Promaster 2500 PK super, a student camera review
Here we have another cheap camera review! Starring the Promaster 2500 PK Super. This camera is regarded as a terrific learning camera for beginner photographers or just beginners in film alike. It can be bought for the cheap price of $250-300 new. Even though its not super super cheap you can find WAY and I mean WAY better SLR’s out there for the same price. The performance of this camera isn’t the greatest, it takes a Pentax K mount and the kit lens it comes with is of course not the greatest. The focus of this kit lens is a little bit soft, not a lot of contrast either. All the film used in these was Fuji Velvia 100 Fujichrome,
Promaster Fuji Velvia 100
Okay okay okay it may not be the WORST lens out there, but it could be better for sure, also you can get a really good Pentax K mount lens and attach it on there obviously upping the quality quite a bit. Lets get into the other problems with this camera though. The build quality is not the greatest as anyone would imagine, the viewfinder is also not that bright I always have trouble focusing this camera because I can’t see the split image as bright and clear as I do on my Mamiya 645. The metering in the camera however is accurate, it uses TTL metering and goes from ISO 25-3200. This camera also come with double exposure capability though I do not have any examples of this.
Promaster Fuji Velvia 100
I noticed out of all the landscape shots I have with this camera they look a bit…odd, really soft and just lacking certain things.
Promaster Fuji Velvia 100
All in all this camera just isn’t for me, however that does not mean it can’t be for you. If you are just starting film photography go ahead and get it, it gets rid of the headache of trying to find the “perfect” lens and body combo. It gets you started on something you may not even enjoy all that much. Just because the lens isn’t of the sharpest quality does not at all mean that you can’t get good shots with it, you can get GREAT shots with any camera just have to have some imagination.
Ricoh FF-90 Review
Hey everyone, hope you are all having a great day today! I took the Ricoh FF-90 to the river hoping to get some great shots of people and my group I was with, I got a few but noticed some small issues with this camera, this could easily be that it was a Goodwill camera and had some issues from the owner misusing it. However when this camera does do focus good this camera has pretty well photo quality even though I am using not very good film for this test (just some cheap CVS Kodak film) I may put some Porta 160 in this camera to see how much better it is then update this review with better photos.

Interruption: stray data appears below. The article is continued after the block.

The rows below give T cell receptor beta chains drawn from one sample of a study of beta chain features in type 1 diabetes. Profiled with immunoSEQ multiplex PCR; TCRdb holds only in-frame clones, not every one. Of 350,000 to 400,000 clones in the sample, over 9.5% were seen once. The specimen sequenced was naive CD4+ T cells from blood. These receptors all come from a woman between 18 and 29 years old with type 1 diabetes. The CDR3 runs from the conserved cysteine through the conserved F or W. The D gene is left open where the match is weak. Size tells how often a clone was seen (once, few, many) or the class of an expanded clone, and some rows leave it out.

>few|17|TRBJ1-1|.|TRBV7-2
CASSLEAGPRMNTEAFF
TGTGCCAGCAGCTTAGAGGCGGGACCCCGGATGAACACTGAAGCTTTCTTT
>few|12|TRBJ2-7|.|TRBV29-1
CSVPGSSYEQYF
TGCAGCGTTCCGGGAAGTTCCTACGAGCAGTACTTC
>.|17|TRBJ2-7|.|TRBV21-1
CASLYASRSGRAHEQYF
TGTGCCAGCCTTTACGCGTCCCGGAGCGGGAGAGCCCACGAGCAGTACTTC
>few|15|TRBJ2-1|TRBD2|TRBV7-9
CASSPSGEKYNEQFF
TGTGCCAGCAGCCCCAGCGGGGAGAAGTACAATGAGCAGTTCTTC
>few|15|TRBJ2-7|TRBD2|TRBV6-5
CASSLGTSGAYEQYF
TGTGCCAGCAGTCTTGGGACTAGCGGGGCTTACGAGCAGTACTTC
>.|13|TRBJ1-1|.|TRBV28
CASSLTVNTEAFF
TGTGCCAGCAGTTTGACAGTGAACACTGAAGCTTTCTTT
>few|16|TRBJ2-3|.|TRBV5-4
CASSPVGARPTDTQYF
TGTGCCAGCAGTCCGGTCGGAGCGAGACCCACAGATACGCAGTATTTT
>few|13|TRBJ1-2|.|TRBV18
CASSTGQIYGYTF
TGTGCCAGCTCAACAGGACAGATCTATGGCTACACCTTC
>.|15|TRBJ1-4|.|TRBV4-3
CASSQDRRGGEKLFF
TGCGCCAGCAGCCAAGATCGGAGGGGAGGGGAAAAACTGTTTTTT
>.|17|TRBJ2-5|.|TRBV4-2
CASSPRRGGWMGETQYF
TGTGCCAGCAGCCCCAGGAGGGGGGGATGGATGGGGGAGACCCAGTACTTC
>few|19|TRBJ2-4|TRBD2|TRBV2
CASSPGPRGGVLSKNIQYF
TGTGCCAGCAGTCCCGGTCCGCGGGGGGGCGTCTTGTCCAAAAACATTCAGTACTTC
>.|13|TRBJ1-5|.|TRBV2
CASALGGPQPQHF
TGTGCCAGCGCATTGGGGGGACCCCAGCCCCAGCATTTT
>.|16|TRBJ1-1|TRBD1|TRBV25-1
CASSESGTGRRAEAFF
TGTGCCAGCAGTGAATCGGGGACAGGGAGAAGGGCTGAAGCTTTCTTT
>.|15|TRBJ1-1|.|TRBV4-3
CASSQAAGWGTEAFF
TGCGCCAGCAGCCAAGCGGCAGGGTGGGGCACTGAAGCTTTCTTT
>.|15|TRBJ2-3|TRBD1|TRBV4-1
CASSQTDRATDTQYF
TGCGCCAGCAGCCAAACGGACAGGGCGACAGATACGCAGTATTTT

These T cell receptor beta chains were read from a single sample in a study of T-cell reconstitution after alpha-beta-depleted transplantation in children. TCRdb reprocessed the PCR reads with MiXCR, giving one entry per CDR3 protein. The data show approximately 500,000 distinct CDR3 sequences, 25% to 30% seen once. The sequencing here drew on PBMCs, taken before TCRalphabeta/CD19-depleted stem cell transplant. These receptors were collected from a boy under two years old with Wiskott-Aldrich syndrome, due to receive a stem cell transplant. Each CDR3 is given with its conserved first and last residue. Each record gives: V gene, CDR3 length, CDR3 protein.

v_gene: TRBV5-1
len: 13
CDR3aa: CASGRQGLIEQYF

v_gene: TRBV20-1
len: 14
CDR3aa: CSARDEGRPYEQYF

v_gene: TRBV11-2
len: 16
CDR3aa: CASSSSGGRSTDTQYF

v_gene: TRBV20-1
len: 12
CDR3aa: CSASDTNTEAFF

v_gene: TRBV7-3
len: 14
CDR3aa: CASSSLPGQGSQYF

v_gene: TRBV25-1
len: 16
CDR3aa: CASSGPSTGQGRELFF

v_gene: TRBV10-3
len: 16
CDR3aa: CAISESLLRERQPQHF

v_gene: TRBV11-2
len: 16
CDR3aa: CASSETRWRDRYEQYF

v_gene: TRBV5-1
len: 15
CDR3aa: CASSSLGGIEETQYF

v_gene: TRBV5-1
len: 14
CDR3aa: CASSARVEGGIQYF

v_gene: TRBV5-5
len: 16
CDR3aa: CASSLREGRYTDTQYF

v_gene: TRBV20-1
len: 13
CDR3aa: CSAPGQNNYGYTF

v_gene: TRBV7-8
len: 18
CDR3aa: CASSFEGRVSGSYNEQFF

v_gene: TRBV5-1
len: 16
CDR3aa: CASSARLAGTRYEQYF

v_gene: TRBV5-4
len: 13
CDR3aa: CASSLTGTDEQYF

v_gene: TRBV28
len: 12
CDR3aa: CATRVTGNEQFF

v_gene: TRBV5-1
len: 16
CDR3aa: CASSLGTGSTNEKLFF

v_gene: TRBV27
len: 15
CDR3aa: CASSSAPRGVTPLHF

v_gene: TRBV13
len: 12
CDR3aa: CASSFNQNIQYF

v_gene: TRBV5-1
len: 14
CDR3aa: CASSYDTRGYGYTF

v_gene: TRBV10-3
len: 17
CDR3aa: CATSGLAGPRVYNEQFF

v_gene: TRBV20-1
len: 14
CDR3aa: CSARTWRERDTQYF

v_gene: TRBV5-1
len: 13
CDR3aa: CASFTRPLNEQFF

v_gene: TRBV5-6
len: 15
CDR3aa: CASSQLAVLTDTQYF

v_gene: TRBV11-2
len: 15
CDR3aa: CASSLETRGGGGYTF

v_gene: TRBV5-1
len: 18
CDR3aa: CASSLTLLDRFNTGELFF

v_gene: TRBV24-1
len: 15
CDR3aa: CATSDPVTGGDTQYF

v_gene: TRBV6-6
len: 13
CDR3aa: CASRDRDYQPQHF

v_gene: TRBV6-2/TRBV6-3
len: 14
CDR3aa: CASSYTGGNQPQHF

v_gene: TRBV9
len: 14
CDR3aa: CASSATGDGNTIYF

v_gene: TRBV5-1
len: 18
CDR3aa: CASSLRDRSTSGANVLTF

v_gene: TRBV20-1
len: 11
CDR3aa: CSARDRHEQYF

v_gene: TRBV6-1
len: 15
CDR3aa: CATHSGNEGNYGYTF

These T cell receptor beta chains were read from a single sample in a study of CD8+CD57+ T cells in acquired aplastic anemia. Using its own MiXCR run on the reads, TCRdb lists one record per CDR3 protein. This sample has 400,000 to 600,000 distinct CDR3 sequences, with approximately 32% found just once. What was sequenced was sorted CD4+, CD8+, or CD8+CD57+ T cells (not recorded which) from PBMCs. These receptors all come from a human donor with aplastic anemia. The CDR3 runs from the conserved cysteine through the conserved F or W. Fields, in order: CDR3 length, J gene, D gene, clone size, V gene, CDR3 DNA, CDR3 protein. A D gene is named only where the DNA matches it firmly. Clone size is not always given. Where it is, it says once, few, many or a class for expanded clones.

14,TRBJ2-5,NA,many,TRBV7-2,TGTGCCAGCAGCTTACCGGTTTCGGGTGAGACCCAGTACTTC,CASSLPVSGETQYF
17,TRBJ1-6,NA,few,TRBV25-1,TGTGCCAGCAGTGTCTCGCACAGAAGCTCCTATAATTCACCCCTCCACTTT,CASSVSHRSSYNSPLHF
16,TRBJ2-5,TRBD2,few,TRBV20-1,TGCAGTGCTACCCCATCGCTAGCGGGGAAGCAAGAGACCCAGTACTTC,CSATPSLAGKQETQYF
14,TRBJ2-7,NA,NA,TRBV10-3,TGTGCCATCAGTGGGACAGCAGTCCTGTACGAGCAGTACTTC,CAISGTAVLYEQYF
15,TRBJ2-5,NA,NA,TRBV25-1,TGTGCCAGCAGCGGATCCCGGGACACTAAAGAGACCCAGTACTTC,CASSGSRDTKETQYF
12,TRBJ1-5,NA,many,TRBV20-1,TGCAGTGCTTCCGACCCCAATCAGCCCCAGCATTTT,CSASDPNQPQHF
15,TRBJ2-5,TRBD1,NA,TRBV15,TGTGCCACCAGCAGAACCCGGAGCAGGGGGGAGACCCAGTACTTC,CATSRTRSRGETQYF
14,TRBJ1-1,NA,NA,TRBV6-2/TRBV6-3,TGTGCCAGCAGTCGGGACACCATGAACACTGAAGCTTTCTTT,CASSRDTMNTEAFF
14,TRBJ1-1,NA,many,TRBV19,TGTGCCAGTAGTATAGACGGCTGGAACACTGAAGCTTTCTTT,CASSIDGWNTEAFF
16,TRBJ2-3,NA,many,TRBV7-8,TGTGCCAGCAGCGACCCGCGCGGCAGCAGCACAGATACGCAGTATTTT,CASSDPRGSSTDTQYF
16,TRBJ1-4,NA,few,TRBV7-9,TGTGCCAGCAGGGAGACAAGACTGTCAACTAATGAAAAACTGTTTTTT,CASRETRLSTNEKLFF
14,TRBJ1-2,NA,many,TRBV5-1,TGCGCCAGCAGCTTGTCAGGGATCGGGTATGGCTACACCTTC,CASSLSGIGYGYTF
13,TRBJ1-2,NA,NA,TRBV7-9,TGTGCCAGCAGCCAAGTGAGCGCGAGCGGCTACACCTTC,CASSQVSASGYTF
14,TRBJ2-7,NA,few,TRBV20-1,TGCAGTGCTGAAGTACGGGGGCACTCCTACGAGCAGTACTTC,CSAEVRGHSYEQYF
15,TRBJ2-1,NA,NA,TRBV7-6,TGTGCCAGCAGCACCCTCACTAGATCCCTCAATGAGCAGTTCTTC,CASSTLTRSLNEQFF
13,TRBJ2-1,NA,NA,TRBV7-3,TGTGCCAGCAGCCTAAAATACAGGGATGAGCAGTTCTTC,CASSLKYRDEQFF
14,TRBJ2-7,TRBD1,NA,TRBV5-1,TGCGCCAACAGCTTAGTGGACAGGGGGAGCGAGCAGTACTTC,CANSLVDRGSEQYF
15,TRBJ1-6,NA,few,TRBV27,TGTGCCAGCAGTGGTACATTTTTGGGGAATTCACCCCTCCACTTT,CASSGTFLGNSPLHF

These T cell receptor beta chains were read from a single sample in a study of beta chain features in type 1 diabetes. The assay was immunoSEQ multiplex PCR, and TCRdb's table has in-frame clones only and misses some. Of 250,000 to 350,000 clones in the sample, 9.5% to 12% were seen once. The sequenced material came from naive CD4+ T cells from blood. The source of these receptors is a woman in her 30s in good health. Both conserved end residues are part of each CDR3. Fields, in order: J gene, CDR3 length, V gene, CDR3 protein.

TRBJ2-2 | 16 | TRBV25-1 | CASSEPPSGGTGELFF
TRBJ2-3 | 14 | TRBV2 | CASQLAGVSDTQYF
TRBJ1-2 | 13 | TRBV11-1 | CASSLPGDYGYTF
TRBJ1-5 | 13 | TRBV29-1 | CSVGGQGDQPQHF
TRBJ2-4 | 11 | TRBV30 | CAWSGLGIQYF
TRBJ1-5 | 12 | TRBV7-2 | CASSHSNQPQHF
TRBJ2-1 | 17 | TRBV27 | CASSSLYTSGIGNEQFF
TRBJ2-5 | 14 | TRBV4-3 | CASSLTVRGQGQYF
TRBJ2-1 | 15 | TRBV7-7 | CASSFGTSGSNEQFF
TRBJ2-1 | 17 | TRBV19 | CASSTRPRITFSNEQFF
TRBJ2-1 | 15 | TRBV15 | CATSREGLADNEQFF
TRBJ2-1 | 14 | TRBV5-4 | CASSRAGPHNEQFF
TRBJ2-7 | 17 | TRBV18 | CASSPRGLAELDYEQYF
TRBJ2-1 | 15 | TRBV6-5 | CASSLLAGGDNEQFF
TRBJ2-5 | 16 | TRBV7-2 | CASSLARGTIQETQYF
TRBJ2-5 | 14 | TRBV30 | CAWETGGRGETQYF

My favorite part of this camera over the Contax T2 is it is way quicker, though more cheaply made it still feels great in the hand, when I took this on the river I had to keep it in a small waterproof box attached to my belt loop which wasn’t the most comfortable thing ever but good enough to be able to get some good photos. I could easily and quickly grab it out and take a picture then hurry and put it in before the rapids came. When you place film inside this little camera it automatically winds it and tells you the ISO by it self its practically a fully automatic analog camera which is nice for a point in shoot sometimes.
Kyle Ricoh FF-90
The colors on this camera are actually quite nice even with very cheap film about 8 dollars for 3 rolls, if I was to put Porta 160 in here and the camera focused correctly I bet it would be quite superb!
Sarah Ricoh FF-90
Group Photo Ricoh FF-90
Group of tubes Ricoh FF-90
When these come out they look pretty good, though some where hazing in some spots is noticeable, but now I will show you where there are focus problems.
This camera has made most of my photos unusable as it did not focus correctly, it either focused really close or behind the subject which is quite…. odd, but when these do come out I enjoy the images this camera gives! I must say for 3 dollars from Goodwill this camera is terrific even if it is a little sketchy but you can’t beat that price! I will be keeping this camera as a backup or carry while hiking kind of camera! Id say if you can find one for under 8 dollars go for it! its a great cheap alternatives to the higher rated point and shoots and isn’t that bad of quality!
Thank you everyone for reading! your views is what keeps me wanting to buy more and do way more reviews!
Ricoh FF-90 Review up soon
Hello everyone, I want to say a HUGE thank you to everyone who visits, follows and comments on this website you drive me to go out and get more review material everyday. Which makes me ponder upon the thought of which is the best way to find cheap good cameras to start off a website, with my very limited budget at the moment and limit of brick and mortar stores selling old film cameras it can be hard to get review material. I have gone through goodwills only finding one camera that seemed worth while, the Ricoh FF-90, it is supposed to be a good point and shoot rangefinder from the 80’s I shot a roll of cheap Kodak film to make sure everything works properly, I shot it on the river while I was tubing I put the camera in a little watertight container and from my knowledge no water got into the camera or anything. This camera for being a point and shoot was actually fun to me, I never have fun shooting point and shoots its just too easy to point, autofocus and take the picture not much fun in that! however being on a river and that was the only accessible camera I could bring I thought it would be great for the review! So monday is when I will be able to pick up my film and I will try to have the review up by wednesday 🙂